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JazzTimes 10: Intoxicating Tracks About Alcohol

Songs to choose when breaking out the booze

  1. Louis Armstrong and His Hot Five: “A Monday Date” (The Complete Hot Five and Hot Seven Recordings, Sony Legacy, 2003 [originally recorded July 27, 1928])

The song itself has nothing to do with alcohol. The lyrics carry little weight: just a reminder not to forget a date the singer and his consort scheduled the week before, and a promise that it will be very cozy. In looking at the relationship between jazz and alcohol, however, it would be malpractice not to include Louis Armstrong’s Prohibition-era debut of “A Monday Date,” which became a standard despite its endorsement of bootleg liquor. Armstrong asks pianist Earl Hines to let him and the band join in his playing, then gets annoyed with Hines’ appraisal of the band tuning up as sounding “pretty good.” “I bet if you had a half a pint of Miz Searcy’s gin, you wouldn’t say that sound ‘pretty good!’” (For the record, there has never been any such brand of gin.) The band then comes together for a raucous, joyful performance of the kind that made for a party at the speakeasy, complete with solo delights from drummer Zutty Singleton, Hines, trombonist Fred Robinson, clarinetist Jimmy Strong, and Pops himself.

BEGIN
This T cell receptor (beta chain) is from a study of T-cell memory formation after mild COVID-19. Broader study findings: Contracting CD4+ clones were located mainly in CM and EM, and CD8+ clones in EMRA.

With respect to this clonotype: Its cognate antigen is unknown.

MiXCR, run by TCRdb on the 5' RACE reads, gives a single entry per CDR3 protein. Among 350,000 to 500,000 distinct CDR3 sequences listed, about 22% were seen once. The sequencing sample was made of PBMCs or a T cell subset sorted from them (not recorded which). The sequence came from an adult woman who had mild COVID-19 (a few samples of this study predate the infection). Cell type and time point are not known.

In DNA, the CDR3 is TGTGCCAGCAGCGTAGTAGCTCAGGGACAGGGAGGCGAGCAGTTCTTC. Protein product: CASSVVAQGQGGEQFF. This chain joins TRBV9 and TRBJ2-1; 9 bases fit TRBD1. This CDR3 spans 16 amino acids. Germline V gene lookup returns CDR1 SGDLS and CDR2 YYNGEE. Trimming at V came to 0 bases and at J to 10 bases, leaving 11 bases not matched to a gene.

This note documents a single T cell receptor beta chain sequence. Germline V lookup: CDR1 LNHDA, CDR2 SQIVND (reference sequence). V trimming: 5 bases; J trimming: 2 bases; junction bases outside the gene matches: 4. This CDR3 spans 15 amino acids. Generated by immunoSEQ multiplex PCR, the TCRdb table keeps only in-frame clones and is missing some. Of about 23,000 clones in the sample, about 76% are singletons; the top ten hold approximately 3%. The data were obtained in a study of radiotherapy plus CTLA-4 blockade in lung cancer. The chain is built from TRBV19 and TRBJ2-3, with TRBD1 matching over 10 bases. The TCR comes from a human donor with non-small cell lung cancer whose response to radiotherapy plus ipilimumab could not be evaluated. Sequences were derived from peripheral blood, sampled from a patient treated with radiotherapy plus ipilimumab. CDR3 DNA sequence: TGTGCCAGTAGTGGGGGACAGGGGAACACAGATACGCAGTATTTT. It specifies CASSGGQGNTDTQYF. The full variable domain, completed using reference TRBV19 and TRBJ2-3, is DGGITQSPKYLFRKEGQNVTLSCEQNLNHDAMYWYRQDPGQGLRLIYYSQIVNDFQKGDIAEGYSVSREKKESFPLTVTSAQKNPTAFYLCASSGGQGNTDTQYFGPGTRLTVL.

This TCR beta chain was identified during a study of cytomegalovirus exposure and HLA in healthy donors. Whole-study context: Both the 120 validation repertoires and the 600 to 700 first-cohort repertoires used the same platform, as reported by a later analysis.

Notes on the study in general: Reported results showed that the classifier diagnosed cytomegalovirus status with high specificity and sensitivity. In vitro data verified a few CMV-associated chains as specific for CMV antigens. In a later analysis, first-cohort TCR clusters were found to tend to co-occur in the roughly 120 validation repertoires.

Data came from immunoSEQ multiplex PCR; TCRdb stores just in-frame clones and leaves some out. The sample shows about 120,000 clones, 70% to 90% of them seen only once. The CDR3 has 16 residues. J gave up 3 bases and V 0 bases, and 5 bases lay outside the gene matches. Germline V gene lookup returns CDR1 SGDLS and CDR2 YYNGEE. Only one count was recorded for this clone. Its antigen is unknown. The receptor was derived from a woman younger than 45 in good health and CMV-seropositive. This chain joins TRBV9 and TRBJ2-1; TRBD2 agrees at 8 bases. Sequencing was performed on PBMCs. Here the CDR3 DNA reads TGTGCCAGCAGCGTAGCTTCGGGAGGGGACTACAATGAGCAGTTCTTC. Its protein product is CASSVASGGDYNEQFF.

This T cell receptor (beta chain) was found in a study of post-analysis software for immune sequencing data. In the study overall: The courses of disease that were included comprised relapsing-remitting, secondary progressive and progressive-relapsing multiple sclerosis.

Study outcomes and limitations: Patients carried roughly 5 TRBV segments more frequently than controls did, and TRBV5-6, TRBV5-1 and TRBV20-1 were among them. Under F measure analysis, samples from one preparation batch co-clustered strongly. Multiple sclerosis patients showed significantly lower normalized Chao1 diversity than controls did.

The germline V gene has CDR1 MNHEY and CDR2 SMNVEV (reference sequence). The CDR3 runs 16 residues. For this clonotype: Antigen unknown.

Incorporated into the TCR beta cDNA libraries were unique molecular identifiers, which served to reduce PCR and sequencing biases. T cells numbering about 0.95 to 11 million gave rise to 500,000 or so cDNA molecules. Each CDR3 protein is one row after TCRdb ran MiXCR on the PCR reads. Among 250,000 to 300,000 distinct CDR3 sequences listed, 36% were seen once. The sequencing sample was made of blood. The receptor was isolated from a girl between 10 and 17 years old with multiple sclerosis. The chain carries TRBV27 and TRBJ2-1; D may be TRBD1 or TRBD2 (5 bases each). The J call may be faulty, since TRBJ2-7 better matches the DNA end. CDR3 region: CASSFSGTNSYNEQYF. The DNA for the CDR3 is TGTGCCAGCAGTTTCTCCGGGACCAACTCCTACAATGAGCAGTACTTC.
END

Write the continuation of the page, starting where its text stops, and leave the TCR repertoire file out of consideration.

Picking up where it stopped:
Check the price of The Complete Hot Five & Hot Seven Recordings on Amazon!

Originally Published

Michael J. West

Michael J. West is a jazz journalist in Washington, D.C. In addition to his work on the national and international jazz scenes, he has been covering D.C.’s local jazz community since 2009. He is also a freelance writer, editor, and proofreader, and as such spends most days either hunkered down at a screen or inside his very big headphones. He lives in Washington with his wife and two children.